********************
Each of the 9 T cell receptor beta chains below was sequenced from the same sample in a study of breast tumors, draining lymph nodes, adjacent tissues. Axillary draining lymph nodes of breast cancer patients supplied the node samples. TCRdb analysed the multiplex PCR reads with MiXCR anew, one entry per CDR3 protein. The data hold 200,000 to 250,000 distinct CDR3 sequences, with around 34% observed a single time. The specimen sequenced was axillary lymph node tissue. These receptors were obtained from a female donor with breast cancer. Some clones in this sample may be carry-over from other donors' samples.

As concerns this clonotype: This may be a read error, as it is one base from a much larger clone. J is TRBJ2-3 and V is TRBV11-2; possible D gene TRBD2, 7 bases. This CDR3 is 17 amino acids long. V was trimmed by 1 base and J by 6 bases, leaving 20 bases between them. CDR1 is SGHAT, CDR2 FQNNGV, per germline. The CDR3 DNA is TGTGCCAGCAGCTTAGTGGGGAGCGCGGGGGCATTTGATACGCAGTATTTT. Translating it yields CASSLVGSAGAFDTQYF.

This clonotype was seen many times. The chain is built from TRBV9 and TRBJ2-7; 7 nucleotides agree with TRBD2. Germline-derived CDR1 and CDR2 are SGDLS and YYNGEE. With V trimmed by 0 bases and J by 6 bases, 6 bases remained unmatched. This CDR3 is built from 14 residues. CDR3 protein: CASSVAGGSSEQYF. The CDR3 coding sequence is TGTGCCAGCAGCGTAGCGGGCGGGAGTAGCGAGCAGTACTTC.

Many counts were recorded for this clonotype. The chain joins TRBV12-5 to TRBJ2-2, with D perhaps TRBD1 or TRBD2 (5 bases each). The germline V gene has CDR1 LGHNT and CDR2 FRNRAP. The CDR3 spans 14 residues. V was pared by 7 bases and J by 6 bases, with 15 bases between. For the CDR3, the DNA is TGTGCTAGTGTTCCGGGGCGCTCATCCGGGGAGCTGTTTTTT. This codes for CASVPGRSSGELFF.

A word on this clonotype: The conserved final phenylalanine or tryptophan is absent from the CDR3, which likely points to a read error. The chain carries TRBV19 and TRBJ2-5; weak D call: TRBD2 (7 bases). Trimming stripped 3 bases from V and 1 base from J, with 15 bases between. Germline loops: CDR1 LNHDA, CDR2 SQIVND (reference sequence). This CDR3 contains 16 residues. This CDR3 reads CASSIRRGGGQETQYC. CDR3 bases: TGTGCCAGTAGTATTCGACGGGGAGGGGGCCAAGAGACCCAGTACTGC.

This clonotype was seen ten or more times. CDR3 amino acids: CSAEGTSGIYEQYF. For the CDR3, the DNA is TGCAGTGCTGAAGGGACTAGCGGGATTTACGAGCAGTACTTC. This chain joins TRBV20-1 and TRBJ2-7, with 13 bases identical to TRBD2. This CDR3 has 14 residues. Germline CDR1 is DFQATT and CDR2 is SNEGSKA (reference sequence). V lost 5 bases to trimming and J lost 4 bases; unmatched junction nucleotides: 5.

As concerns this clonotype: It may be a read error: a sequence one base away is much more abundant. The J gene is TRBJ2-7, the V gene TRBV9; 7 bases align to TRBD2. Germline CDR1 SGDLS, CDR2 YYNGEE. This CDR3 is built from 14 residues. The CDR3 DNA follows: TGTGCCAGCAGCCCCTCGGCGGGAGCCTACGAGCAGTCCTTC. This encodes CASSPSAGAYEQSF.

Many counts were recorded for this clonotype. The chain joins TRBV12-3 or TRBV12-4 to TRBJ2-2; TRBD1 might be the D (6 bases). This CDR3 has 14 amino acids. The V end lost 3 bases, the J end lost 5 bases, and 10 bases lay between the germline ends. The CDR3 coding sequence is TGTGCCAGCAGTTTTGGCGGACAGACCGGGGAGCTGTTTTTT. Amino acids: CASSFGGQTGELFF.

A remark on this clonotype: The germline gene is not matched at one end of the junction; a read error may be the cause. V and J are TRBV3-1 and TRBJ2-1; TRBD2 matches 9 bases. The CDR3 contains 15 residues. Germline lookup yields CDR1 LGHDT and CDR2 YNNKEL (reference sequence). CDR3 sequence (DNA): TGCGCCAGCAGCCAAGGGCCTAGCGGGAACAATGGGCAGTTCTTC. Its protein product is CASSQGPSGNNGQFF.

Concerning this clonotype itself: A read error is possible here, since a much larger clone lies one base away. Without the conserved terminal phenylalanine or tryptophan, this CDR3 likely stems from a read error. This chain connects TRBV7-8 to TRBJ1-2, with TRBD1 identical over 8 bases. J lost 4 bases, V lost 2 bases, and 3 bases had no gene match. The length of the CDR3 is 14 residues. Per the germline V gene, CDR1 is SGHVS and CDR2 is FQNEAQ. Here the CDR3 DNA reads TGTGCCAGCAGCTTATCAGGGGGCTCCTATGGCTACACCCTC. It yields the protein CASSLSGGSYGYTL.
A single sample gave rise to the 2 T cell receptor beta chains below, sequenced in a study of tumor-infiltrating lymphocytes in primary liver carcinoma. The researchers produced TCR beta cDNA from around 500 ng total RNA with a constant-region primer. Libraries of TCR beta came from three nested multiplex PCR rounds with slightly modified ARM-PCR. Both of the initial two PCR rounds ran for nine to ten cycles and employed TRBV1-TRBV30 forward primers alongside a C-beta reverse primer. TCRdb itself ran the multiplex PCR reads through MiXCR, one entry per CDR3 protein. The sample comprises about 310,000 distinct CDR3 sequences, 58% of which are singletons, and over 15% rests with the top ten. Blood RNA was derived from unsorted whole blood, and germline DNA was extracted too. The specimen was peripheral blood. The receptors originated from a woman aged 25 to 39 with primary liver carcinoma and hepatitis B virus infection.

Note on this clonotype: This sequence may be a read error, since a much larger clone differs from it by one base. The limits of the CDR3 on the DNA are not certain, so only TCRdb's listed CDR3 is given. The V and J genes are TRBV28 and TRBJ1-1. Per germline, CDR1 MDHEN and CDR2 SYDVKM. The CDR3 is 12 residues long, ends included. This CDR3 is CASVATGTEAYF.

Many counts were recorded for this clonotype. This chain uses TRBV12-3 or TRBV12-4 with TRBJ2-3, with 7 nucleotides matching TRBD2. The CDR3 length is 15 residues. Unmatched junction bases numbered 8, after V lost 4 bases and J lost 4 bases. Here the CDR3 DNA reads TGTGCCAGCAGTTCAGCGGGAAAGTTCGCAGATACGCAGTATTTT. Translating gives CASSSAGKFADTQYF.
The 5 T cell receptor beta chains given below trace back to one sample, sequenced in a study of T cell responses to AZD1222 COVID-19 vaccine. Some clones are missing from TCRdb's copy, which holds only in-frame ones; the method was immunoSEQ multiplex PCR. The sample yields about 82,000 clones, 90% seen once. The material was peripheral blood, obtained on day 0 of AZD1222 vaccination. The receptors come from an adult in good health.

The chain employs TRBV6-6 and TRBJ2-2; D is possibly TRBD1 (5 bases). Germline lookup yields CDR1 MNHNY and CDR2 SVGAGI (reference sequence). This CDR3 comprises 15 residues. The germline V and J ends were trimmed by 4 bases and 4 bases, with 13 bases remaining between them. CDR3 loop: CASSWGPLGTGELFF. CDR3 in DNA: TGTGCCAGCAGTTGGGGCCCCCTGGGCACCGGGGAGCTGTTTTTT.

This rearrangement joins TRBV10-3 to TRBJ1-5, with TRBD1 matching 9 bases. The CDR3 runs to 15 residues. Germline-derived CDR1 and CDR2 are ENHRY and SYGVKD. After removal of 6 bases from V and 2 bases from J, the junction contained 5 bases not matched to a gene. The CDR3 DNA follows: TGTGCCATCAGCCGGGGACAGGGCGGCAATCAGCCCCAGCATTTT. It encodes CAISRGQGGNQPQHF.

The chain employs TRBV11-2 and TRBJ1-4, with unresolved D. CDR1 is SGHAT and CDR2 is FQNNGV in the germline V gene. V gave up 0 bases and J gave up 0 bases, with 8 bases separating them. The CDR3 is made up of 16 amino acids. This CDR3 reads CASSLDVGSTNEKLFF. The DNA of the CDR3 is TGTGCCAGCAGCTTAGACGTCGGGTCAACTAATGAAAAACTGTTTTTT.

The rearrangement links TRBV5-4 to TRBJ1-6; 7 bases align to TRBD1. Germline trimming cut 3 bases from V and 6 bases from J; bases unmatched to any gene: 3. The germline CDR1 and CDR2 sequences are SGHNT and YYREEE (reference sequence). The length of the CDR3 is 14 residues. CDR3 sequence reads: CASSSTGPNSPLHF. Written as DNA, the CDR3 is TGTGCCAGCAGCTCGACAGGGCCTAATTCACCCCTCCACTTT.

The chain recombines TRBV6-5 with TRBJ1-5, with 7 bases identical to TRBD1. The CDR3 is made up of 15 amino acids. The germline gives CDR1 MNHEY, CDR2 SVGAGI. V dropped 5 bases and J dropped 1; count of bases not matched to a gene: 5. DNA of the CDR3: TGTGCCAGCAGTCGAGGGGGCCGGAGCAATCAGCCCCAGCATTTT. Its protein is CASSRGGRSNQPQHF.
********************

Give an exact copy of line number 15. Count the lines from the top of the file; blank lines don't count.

The chain employs TRBV6-6 and TRBJ2-2; D is possibly TRBD1 (5 bases). Germline lookup yields CDR1 MNHNY and CDR2 SVGAGI (reference sequence). This CDR3 comprises 15 residues. The germline V and J ends were trimmed by 4 bases and 4 bases, with 13 bases remaining between them. CDR3 loop: CASSWGPLGTGELFF. CDR3 in DNA: TGTGCCAGCAGTTGGGGCCCCCTGGGCACCGGGGAGCTGTTTTTT.